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The West Hollywood Design District Presents Decades of Design 1948–2014
November 19, 2014–February 2015
The first-ever retrospective exhibition uncovering, examining and celebrating six decades of rich design history in West Hollywood. The curated ­­gallery will showcase design pioneers and present tastemakers through bold graphics, photographs and original product.

FOG Design + Art Fair
January 15–18, 2015
Benefiting the San Francisco Museum of Modern Art (SFMOMA), FOG Design+Art is a four-day celebration and exploration of modern and contemporary design, architecture, and art with dynamic exhibits, custom installations, art galleries, lectures, and discussions with leaders in the art and design worlds.

Provocations: The Architecture and Design of Heatherwick Studio
February 20–May 24, 2015
This February, the Hammer Museum will present the West Coast debut of Provocations: The Architecture and Design of Heatherwick Studio, featuring the imaginative work of British designer Thomas Heatherwick and his London-based studio. Heatherwick is known for his unique design concepts ranging from products, such as a handbag for Longchamp, to large-scale structures like the new distillery for Bombay Sapphire Gin.

 

 

Competitions

Deadline: December 31
Kitchen Design Contest
Wolf and Sub-Zero 

Deadline: January 16
Ceramics of Italy Tile Competition 2015
Ceramics of Italy 

Deadline: February 23
I Like Design
Interiors & Sources 

FORM Event Images

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Entries in Herman Miller (3)

Wednesday
Nov192014

Exhibitions: Becoming a Design Mecca

The history of the West Hollywood Design District gets an exhibition at the West Hollywood Public Library. It features rare archival material. Image courtesy West Hollywood Design District.

“They came because the rent was low. It was all warehouses and people could open showrooms and not pay the prices at the mart,” Greg Firlotte says of the beginnings of what was to become the West Hollywood Design District. “And it was unincorporated, so there were fewer restrictions and more freedom to do things you couldn’t within the city. There was a Wild West aspect where Bohemian types could start things.”

Firlotte, a Design District and design industry veteran, was tapped to curate a new exhibition, Decades of Design, 1948–2014, opening November 19, at the West Hollywood Library. The show traces the history of area via its story as a design mecca, from its beginnings in 1948, when the Carl Marias carpet showroom first opened (after moving several times, the company is still in business in WeHo). Other seminal events covered include the opening of the Eames-designed Herman Miller showroom and the arrival of the PDC in 1976. “The whole district changed dramatically then,” Firlotte points out. “It brought along a lot of other businesses.”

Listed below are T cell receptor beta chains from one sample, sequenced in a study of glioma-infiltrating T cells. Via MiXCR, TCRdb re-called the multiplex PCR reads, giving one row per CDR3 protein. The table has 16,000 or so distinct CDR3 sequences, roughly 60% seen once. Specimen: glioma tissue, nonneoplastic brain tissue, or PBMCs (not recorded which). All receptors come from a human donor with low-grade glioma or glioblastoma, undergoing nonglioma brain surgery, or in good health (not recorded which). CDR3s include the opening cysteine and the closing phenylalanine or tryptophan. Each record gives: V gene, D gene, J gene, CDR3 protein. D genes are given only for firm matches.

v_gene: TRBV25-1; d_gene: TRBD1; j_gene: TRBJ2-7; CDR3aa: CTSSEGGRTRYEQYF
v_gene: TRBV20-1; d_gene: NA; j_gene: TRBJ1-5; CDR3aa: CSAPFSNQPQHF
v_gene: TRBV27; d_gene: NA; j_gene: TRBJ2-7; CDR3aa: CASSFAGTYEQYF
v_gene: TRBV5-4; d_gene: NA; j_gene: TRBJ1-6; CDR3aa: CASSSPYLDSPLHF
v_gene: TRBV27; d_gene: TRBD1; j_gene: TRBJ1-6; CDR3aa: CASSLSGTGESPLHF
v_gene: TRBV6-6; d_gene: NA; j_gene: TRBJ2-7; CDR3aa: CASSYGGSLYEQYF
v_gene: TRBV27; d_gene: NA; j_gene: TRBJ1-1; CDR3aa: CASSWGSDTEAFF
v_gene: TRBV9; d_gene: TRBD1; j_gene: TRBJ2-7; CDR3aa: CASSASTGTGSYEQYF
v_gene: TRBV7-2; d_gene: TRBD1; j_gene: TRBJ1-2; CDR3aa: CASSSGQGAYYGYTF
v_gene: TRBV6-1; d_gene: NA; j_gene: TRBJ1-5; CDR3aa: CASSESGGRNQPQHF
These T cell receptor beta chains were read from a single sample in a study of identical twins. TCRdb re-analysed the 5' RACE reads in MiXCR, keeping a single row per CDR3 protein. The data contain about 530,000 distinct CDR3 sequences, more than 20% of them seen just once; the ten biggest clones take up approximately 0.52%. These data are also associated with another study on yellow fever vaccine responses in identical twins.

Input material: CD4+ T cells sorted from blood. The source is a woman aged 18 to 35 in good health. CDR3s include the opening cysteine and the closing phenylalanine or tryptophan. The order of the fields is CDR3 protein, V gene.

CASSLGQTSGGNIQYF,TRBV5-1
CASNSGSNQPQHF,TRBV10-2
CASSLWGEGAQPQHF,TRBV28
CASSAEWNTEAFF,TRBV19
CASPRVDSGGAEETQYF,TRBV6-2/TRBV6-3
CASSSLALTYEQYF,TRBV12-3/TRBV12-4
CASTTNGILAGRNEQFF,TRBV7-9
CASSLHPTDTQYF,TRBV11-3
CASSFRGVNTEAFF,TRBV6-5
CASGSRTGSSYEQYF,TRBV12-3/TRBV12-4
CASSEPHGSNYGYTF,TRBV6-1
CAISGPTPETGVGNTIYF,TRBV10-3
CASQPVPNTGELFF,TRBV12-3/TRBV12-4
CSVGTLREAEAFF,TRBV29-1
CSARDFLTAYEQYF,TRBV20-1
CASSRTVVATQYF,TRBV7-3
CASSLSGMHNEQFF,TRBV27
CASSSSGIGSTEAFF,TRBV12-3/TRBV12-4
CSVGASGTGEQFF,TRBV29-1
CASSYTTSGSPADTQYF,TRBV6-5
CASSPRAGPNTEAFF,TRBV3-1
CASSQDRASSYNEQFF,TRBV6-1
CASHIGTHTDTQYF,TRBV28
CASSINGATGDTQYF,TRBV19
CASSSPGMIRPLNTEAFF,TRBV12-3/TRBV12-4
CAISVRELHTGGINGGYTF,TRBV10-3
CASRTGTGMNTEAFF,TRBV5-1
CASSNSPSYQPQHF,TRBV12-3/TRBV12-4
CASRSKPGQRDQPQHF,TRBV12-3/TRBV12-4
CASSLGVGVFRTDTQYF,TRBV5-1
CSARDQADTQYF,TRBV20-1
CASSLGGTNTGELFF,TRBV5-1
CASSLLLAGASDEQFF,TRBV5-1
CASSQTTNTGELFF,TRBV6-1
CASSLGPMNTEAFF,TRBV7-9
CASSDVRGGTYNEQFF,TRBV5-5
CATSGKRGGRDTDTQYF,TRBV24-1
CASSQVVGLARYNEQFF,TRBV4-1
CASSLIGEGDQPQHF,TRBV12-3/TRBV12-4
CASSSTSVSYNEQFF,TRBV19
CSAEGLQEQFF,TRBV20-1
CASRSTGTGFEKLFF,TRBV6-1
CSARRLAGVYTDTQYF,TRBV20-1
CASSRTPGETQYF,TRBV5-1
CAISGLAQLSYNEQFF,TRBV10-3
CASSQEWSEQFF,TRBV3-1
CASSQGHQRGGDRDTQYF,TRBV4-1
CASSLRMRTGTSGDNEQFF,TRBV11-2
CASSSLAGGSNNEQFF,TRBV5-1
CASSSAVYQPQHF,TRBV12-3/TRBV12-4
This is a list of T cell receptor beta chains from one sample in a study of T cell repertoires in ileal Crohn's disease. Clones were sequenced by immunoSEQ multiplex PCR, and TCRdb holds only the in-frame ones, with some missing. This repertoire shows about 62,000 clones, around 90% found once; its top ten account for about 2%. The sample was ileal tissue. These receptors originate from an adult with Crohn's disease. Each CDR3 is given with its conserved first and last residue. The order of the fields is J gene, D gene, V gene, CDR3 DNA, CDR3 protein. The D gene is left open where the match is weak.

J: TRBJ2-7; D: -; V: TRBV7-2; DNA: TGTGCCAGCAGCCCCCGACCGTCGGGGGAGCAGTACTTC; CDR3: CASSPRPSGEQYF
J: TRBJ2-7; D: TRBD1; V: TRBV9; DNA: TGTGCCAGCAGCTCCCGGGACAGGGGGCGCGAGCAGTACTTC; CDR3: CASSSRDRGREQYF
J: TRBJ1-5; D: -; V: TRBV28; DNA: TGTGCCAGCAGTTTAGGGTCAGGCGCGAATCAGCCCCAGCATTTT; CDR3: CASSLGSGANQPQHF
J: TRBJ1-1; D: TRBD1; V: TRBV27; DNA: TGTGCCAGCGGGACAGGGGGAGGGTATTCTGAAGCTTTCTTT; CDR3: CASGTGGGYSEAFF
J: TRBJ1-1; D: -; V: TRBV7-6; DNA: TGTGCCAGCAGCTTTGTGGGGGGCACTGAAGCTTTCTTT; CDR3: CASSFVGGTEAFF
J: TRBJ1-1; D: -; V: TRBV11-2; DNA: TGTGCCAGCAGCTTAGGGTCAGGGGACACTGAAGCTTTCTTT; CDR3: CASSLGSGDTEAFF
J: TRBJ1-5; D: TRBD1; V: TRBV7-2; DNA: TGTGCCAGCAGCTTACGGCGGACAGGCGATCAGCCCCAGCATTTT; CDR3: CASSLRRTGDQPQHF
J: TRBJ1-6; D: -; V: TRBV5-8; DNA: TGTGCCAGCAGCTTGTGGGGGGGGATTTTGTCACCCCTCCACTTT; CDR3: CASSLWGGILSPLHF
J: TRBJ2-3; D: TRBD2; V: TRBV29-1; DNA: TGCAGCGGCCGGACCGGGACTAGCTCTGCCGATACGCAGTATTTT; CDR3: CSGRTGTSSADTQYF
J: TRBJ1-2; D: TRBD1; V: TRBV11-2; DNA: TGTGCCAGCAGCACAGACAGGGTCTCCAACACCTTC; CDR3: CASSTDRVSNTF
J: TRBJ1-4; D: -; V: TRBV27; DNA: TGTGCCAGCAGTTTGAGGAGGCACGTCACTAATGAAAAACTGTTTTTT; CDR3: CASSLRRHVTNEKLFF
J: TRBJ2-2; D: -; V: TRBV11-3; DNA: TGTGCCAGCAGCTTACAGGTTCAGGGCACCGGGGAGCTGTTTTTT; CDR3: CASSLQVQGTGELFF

Many of the show’s images have never been seen by the public. “I started looking through personal and corporate archives,” says Firlotte. “I had a lot of ‘Oh my God’ moments,” he says, including coming across the first ever map of the district, published in 1964. He was able to mine Herman Miller's collection, that of Phyllis Morris and those of other notable firms and individuals.

Once the show closes, it will live on as a permanent online archive, preserving the legacy of a critical piece of design history. “There are a lot of things for the design to trade to discover,” notes Firlotte. 

Click here for more information about the show

Wednesday
Mar052014

FORM on Design: Iconic Modern Furniture Reissued

Herman Miller has updated some of its classic designs, including Eames Aluminum Group outdoor chairs. Image courtesy Herman Miller.

Living in the apartment where the Eames prototyped their first designs in the 1940s, I've always been fascinated by the subtle changes iconic pieces undergo as they are first put into production and later revived. Herman Miller, which began as a traditional Michigan furniture maker, was introduced to modernism by Gilbert Rhode in the 1930s, and again by George Nelson, who was their director of design, 1945-1972, a tenure no-one is ever likely to match. He designed an entire range of basic furniture himself in a year, and then brought in his friends, Charles and Ray Eames, who have been the company's household gods ever since. Over the years, as Herman Miller put a greater emphasis on the contract market, some of the Eames's designs went out of production. A few were pirated, European rights went to Vitra, but most of the drop-outs have been brought back in sparkling new editions.

Click to read more ...

Wednesday
Oct062010

"Sayl" Chairs Combine Beauty of Sailboats and Principles of Suspension Bridges

This new chair is designed by Yves Béhar in collaboration with Herman Miller. It was inspired by the engineering principles of a suspension bridge and the elegance of a sail, explaining its moniker, the Sayl chair. Hailing from San Francisco, Béhar looked to the city's iconic Golden Gate Bridge for inspiration. The spine of the seat back reflects the structure of the bridge, and the full, light shape of the mesh material alludes to the sail, just as the Golden Gate is often surrounded by the distintive sails from nearby sailboats. The chair is also manufactured with minimal environmental impact.